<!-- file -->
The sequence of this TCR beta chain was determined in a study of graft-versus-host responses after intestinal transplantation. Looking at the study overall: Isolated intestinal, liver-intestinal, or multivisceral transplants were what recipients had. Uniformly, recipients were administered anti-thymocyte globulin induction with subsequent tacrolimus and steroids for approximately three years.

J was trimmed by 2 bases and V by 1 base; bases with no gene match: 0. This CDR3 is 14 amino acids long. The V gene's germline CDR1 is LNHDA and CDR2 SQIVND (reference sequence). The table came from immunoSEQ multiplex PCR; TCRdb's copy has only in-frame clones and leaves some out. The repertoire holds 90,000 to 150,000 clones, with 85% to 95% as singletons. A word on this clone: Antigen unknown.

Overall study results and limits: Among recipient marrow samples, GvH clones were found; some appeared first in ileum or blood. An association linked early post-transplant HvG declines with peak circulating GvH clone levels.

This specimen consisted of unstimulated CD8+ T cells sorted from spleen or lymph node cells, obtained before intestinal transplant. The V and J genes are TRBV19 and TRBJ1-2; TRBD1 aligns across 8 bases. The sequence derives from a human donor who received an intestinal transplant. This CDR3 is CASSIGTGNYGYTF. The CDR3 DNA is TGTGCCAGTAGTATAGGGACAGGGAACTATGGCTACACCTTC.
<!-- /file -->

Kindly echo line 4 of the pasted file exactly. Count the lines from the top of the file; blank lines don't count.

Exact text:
This specimen consisted of unstimulated CD8+ T cells sorted from spleen or lymph node cells, obtained before intestinal transplant. The V and J genes are TRBV19 and TRBJ1-2; TRBD1 aligns across 8 bases. The sequence derives from a human donor who received an intestinal transplant. This CDR3 is CASSIGTGNYGYTF. The CDR3 DNA is TGTGCCAGTAGTATAGGGACAGGGAACTATGGCTACACCTTC.